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Korean Journal of Obstetrics & Gynecology 2006;49(5):1017-1027.
Published online May 1, 2006.
Clinical characteristics and pregnancy outcomes of hyperemesis gravidarum.
Sun Ok Oh, Cheol Hong Park, Jong Seung Shin, Eun Joo Park, Won Il Park, Jung Hwan Shin, Seo Yoo Hong, Jin Yong Lee, Tae Bok Song, Yong Soo Seo
1Department of Obstetrics and Gynecology, Eulji University School of Medicine, Seoul, Korea. obdrseo@naver.com
2Department of Obstetrics and Gynecology, College of Medicine, Chonnam National University, Gwangju, Korea.
It is controversial that hyperemesis gravidarum has adverse effect on pregnancy. The purpose of this study is to evaluate clinical characteristics and pregnancy outcomes in women with hyperemesis gravidarum. METHODS: We identified 52 women who was treated as inpatients for hyperemesis gravidarum and had delivered babies between Jan. 2001 and Oct. 2004. The control group was 123 women who had not suffered from hyperemesis gravidarum. We performed a retrospective analysis of obstetric and pediatric medical records. We analyzed the data using student's t-test and Chi-square test and p-value<0.05 was considered as statistically significant. RESULTS: The average height (162.5+/-0.6 vs. 160.6+/-0.4 cm, Mean+/-SE) was significantly higher in hyperemesis group. The average pre-pregnancy BMI (20.2+/-0.3 vs. 21.0+/-0.2 kg/m2) and maternal age (29.8+/-0.5 vs. 31.2+/-0.3 years) were significantly lower in hyperemesis group. The average weight loss was 2.6 kg and the average hospital stay was 5.4 days. The average concentration of serum electrolytes were within normal limits. The hematocrit (35.4+/-0.4 vs. 34.3+/-0.2%) and unconjugated estriol (1.336+/-0.055 vs. 1.126+/-0.034 MoM) were significantly higher in hyperemesis group. Vaginal bleeding during the first trimester was more common in hyperemesis group (16.4 vs. 4.7%). Pregnancy outcomes between hyperemesis and control group were similar in average gestational age, average birth weight, average Apgar scores, sex ratio, congenital malformation and neonatal morbidity. CONCLUSION: Pregnant women with hyperemesis had significant differences in some demographic characteristics, hematocrit, unconjugated estriol and vaginal bleeding during the first trimester, but had similar pregnancy outcomes.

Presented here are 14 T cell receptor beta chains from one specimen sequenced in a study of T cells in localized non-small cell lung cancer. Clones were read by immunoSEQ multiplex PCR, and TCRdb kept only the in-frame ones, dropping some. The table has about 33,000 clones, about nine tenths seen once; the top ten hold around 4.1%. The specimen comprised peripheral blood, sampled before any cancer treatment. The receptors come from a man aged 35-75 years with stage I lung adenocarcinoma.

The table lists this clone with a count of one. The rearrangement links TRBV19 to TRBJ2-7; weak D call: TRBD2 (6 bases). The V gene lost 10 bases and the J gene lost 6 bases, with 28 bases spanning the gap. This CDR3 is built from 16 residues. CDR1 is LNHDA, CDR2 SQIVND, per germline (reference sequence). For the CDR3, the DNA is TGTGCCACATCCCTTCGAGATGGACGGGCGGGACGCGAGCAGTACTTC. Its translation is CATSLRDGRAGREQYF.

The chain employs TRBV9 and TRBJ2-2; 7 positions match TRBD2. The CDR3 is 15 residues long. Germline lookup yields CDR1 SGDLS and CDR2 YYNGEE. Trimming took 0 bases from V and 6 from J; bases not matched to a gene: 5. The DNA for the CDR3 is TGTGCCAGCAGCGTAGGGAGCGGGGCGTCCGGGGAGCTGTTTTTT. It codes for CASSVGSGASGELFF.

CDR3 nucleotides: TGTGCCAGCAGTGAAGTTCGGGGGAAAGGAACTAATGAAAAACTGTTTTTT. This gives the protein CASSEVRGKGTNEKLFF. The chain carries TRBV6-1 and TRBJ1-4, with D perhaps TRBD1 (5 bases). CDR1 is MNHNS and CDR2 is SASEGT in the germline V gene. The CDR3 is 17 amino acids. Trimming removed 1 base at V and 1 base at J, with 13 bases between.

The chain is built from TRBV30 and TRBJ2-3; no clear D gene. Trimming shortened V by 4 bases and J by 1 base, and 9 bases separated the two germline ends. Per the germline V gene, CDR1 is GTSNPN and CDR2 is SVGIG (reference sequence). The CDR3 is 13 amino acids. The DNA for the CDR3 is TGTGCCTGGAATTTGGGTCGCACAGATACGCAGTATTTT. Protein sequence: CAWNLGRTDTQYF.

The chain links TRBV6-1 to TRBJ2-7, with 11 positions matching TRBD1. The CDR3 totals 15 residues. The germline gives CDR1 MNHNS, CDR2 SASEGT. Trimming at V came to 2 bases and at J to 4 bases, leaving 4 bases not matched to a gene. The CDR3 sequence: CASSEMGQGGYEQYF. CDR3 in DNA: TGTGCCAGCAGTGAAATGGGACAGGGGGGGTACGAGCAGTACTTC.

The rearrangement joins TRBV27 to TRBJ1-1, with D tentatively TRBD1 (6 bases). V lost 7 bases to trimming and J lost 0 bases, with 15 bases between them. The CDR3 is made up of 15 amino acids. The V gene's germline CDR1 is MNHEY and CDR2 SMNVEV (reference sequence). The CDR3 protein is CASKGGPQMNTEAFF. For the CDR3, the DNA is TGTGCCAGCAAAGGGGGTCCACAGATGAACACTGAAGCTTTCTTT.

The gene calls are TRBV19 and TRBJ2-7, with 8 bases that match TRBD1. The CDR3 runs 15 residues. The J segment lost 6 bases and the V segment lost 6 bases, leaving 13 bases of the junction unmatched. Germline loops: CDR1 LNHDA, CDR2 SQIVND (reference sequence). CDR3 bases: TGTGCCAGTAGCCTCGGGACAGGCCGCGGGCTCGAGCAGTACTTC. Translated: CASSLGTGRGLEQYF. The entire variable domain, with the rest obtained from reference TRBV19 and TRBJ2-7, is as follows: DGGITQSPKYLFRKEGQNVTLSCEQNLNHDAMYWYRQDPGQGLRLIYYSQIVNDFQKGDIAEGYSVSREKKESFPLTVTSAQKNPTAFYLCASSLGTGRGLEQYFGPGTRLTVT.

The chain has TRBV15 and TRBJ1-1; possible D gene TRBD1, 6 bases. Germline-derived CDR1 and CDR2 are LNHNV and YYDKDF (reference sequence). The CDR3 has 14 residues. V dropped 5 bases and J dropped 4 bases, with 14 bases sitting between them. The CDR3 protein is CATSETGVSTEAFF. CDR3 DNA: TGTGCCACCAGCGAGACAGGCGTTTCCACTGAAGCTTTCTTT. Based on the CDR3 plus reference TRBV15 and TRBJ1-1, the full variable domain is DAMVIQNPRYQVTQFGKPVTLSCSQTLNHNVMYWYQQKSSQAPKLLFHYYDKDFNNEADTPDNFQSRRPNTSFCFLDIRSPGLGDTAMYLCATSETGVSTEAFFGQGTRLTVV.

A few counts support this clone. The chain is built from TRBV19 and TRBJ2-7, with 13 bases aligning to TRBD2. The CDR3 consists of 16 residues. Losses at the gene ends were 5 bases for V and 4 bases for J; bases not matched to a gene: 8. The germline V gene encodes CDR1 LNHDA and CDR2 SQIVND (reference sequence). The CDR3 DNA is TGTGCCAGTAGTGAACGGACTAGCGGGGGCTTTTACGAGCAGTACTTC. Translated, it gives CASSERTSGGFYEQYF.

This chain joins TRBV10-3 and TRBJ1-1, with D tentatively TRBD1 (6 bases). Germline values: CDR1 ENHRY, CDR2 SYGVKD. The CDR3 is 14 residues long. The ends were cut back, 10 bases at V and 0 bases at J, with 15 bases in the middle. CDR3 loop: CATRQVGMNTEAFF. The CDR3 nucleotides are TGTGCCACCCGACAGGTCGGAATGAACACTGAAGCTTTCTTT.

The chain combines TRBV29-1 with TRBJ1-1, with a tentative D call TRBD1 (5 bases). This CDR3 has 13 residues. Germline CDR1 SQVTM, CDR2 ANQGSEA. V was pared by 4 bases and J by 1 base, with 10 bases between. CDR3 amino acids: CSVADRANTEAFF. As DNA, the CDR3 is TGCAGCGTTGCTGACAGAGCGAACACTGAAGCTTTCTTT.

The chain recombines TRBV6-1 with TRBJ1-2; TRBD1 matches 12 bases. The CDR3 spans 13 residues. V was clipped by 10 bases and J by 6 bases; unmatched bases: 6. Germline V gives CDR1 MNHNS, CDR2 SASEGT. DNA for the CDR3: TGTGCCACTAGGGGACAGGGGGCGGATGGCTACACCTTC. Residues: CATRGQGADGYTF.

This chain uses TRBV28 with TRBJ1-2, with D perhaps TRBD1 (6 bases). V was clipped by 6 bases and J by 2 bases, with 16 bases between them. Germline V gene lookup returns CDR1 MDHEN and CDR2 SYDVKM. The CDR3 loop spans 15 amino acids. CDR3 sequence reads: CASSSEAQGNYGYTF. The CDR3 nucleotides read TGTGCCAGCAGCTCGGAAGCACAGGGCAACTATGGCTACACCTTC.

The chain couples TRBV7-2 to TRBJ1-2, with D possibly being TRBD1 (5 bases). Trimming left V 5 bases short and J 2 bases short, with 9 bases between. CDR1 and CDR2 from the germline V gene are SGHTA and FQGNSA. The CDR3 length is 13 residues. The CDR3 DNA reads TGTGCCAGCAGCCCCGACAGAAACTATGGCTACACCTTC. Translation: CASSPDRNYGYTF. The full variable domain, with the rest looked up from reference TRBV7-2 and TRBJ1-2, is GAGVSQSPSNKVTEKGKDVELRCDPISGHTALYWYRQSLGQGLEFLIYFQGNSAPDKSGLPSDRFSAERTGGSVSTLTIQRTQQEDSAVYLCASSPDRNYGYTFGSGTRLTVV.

Key Words: Hyperemesis gravidarum, Epidemiology, Pregnancy outcomes

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